Advances in the experimental realm may help sort out some of the controversies remaining with theoretical models of cooperation. Microbes are continuing to expand the frontiers of cooperation research, in part because they violate many of the norms of higher organisms that are built into 20th-century evolutionary theory. They have high mutation rates, exchange genetic information between individuals as well as through reproduction, and often lack mechanisms to reduce internal genetic conflicts. In addition, they are easy to keep in the lab and can undergo evolution over human timescales. Many of the successful empirical tests of inclusive fitness theory have been carried out on microbes in the last two decades. What will they tell us next about the murky fringes of cooperation theory, which includes concepts like multiplayer games, strong selection, and non-additive fitness effects — areas where the concept of inclusive fitness are claimed to be less applicable?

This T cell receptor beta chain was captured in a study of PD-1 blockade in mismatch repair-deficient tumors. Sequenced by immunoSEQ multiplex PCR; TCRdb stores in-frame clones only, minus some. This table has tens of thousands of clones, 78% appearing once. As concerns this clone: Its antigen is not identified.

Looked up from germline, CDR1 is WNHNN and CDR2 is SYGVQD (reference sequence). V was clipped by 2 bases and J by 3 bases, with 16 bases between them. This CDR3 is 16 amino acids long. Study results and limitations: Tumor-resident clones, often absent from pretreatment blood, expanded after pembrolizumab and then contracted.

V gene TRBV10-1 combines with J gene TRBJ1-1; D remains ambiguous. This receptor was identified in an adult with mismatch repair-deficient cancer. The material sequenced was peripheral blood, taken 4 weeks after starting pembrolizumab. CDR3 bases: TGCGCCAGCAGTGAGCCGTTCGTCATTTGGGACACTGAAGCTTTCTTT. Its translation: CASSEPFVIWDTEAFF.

Humans, meanwhile, may be the hardest cooperators to study. We reproduce slowly, many adaptive experiments are unethical in humans, and opportunities for comparative tests are few and far between. But we also possess traits which make our cooperation particularly interesting: we have memory, consciousness, and emotions, and are strongly shaped by cultural evolution. The use of new tools for studying human cooperation, such as economic games, has spread rapidly. Advances in game theory models, experimental design, and technology for studying humans over their lifetimes and across populations suggest a bright future for the field.


It is a pet peeve among some social biologists that many articles about cooperation start with some version of the phrase “cooperation is a puzzle.” To them, cooperation was a puzzle, but theories of inclusive fitness and reciprocity resolved it. And yet, it is often these same social biologists who still dedicate their lives to the study of cooperation. Though some of the fundamentals of cooperation have been resolved, the meaty details – why this ground tit gave up its meal in this specific instance, why this tribe was more pro-social than the other – continue to pose questions that challenge, intrigue and inspire scientists to further exploration.


Read the full white paper here.